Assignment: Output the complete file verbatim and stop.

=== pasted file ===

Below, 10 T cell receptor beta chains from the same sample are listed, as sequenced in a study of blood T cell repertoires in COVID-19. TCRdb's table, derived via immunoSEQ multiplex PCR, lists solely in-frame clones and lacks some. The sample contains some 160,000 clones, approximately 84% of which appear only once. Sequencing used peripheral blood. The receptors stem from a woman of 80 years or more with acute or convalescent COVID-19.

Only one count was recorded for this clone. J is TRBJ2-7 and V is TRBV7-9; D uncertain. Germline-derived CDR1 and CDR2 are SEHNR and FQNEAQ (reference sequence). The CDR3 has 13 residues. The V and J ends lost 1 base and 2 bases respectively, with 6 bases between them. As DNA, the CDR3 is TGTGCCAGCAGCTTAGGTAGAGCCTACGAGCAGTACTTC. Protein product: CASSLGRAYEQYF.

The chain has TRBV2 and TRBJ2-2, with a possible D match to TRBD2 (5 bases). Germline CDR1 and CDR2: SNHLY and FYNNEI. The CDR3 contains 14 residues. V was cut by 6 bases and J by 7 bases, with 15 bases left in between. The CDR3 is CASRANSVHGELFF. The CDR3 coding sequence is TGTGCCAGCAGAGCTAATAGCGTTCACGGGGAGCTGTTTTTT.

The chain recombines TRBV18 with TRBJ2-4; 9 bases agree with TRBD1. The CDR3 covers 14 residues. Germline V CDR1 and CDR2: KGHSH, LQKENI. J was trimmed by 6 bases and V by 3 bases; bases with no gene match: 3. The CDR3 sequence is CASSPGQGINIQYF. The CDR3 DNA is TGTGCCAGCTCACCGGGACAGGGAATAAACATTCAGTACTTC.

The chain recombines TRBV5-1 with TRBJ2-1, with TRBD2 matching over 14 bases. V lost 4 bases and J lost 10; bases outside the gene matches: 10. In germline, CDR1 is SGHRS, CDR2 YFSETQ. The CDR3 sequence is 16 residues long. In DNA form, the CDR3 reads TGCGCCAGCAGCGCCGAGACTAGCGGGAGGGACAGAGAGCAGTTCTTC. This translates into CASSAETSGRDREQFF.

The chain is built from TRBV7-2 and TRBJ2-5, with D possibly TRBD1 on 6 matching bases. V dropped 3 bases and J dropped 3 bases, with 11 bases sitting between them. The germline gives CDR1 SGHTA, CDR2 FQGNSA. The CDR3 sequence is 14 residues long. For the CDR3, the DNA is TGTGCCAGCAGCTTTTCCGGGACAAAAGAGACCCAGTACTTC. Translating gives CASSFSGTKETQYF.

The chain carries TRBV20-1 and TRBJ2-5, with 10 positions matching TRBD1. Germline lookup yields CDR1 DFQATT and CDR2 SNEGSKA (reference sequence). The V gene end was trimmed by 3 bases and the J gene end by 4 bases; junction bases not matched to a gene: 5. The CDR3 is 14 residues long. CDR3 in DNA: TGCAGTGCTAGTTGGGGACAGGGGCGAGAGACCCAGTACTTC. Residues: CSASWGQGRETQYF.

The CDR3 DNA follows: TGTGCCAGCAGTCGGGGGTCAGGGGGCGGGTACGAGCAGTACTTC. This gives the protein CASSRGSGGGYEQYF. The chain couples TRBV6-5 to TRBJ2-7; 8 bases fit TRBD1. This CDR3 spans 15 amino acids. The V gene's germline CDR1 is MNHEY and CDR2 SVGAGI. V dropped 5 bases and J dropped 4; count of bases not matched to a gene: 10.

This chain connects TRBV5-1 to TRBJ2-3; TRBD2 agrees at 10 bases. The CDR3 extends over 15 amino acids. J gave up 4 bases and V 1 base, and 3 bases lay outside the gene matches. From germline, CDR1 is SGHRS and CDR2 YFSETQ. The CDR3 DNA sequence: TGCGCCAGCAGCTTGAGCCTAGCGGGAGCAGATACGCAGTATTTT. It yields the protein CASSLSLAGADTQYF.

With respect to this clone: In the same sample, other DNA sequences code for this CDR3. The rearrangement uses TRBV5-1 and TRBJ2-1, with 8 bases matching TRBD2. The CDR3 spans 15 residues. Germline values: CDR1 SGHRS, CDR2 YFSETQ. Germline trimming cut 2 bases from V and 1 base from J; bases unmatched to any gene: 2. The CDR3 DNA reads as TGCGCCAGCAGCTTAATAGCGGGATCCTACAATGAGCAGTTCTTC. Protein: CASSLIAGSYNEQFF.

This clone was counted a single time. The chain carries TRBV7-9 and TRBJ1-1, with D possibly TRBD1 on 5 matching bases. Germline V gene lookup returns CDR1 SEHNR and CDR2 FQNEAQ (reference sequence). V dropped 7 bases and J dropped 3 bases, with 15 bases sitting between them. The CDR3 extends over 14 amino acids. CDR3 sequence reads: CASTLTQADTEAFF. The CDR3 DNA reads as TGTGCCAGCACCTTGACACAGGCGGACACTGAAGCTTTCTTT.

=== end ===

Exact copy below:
Below, 10 T cell receptor beta chains from the same sample are listed, as sequenced in a study of blood T cell repertoires in COVID-19. TCRdb's table, derived via immunoSEQ multiplex PCR, lists solely in-frame clones and lacks some. The sample contains some 160,000 clones, approximately 84% of which appear only once. Sequencing used peripheral blood. The receptors stem from a woman of 80 years or more with acute or convalescent COVID-19.

Only one count was recorded for this clone. J is TRBJ2-7 and V is TRBV7-9; D uncertain. Germline-derived CDR1 and CDR2 are SEHNR and FQNEAQ (reference sequence). The CDR3 has 13 residues. The V and J ends lost 1 base and 2 bases respectively, with 6 bases between them. As DNA, the CDR3 is TGTGCCAGCAGCTTAGGTAGAGCCTACGAGCAGTACTTC. Protein product: CASSLGRAYEQYF.

The chain has TRBV2 and TRBJ2-2, with a possible D match to TRBD2 (5 bases). Germline CDR1 and CDR2: SNHLY and FYNNEI. The CDR3 contains 14 residues. V was cut by 6 bases and J by 7 bases, with 15 bases left in between. The CDR3 is CASRANSVHGELFF. The CDR3 coding sequence is TGTGCCAGCAGAGCTAATAGCGTTCACGGGGAGCTGTTTTTT.

The chain recombines TRBV18 with TRBJ2-4; 9 bases agree with TRBD1. The CDR3 covers 14 residues. Germline V CDR1 and CDR2: KGHSH, LQKENI. J was trimmed by 6 bases and V by 3 bases; bases with no gene match: 3. The CDR3 sequence is CASSPGQGINIQYF. The CDR3 DNA is TGTGCCAGCTCACCGGGACAGGGAATAAACATTCAGTACTTC.

The chain recombines TRBV5-1 with TRBJ2-1, with TRBD2 matching over 14 bases. V lost 4 bases and J lost 10; bases outside the gene matches: 10. In germline, CDR1 is SGHRS, CDR2 YFSETQ. The CDR3 sequence is 16 residues long. In DNA form, the CDR3 reads TGCGCCAGCAGCGCCGAGACTAGCGGGAGGGACAGAGAGCAGTTCTTC. This translates into CASSAETSGRDREQFF.

The chain is built from TRBV7-2 and TRBJ2-5, with D possibly TRBD1 on 6 matching bases. V dropped 3 bases and J dropped 3 bases, with 11 bases sitting between them. The germline gives CDR1 SGHTA, CDR2 FQGNSA. The CDR3 sequence is 14 residues long. For the CDR3, the DNA is TGTGCCAGCAGCTTTTCCGGGACAAAAGAGACCCAGTACTTC. Translating gives CASSFSGTKETQYF.

The chain carries TRBV20-1 and TRBJ2-5, with 10 positions matching TRBD1. Germline lookup yields CDR1 DFQATT and CDR2 SNEGSKA (reference sequence). The V gene end was trimmed by 3 bases and the J gene end by 4 bases; junction bases not matched to a gene: 5. The CDR3 is 14 residues long. CDR3 in DNA: TGCAGTGCTAGTTGGGGACAGGGGCGAGAGACCCAGTACTTC. Residues: CSASWGQGRETQYF.

The CDR3 DNA follows: TGTGCCAGCAGTCGGGGGTCAGGGGGCGGGTACGAGCAGTACTTC. This gives the protein CASSRGSGGGYEQYF. The chain couples TRBV6-5 to TRBJ2-7; 8 bases fit TRBD1. This CDR3 spans 15 amino acids. The V gene's germline CDR1 is MNHEY and CDR2 SVGAGI. V dropped 5 bases and J dropped 4; count of bases not matched to a gene: 10.

This chain connects TRBV5-1 to TRBJ2-3; TRBD2 agrees at 10 bases. The CDR3 extends over 15 amino acids. J gave up 4 bases and V 1 base, and 3 bases lay outside the gene matches. From germline, CDR1 is SGHRS and CDR2 YFSETQ. The CDR3 DNA sequence: TGCGCCAGCAGCTTGAGCCTAGCGGGAGCAGATACGCAGTATTTT. It yields the protein CASSLSLAGADTQYF.

With respect to this clone: In the same sample, other DNA sequences code for this CDR3. The rearrangement uses TRBV5-1 and TRBJ2-1, with 8 bases matching TRBD2. The CDR3 spans 15 residues. Germline values: CDR1 SGHRS, CDR2 YFSETQ. Germline trimming cut 2 bases from V and 1 base from J; bases unmatched to any gene: 2. The CDR3 DNA reads as TGCGCCAGCAGCTTAATAGCGGGATCCTACAATGAGCAGTTCTTC. Protein: CASSLIAGSYNEQFF.

This clone was counted a single time. The chain carries TRBV7-9 and TRBJ1-1, with D possibly TRBD1 on 5 matching bases. Germline V gene lookup returns CDR1 SEHNR and CDR2 FQNEAQ (reference sequence). V dropped 7 bases and J dropped 3 bases, with 15 bases sitting between them. The CDR3 extends over 14 amino acids. CDR3 sequence reads: CASTLTQADTEAFF. The CDR3 DNA reads as TGTGCCAGCACCTTGACACAGGCGGACACTGAAGCTTTCTTT.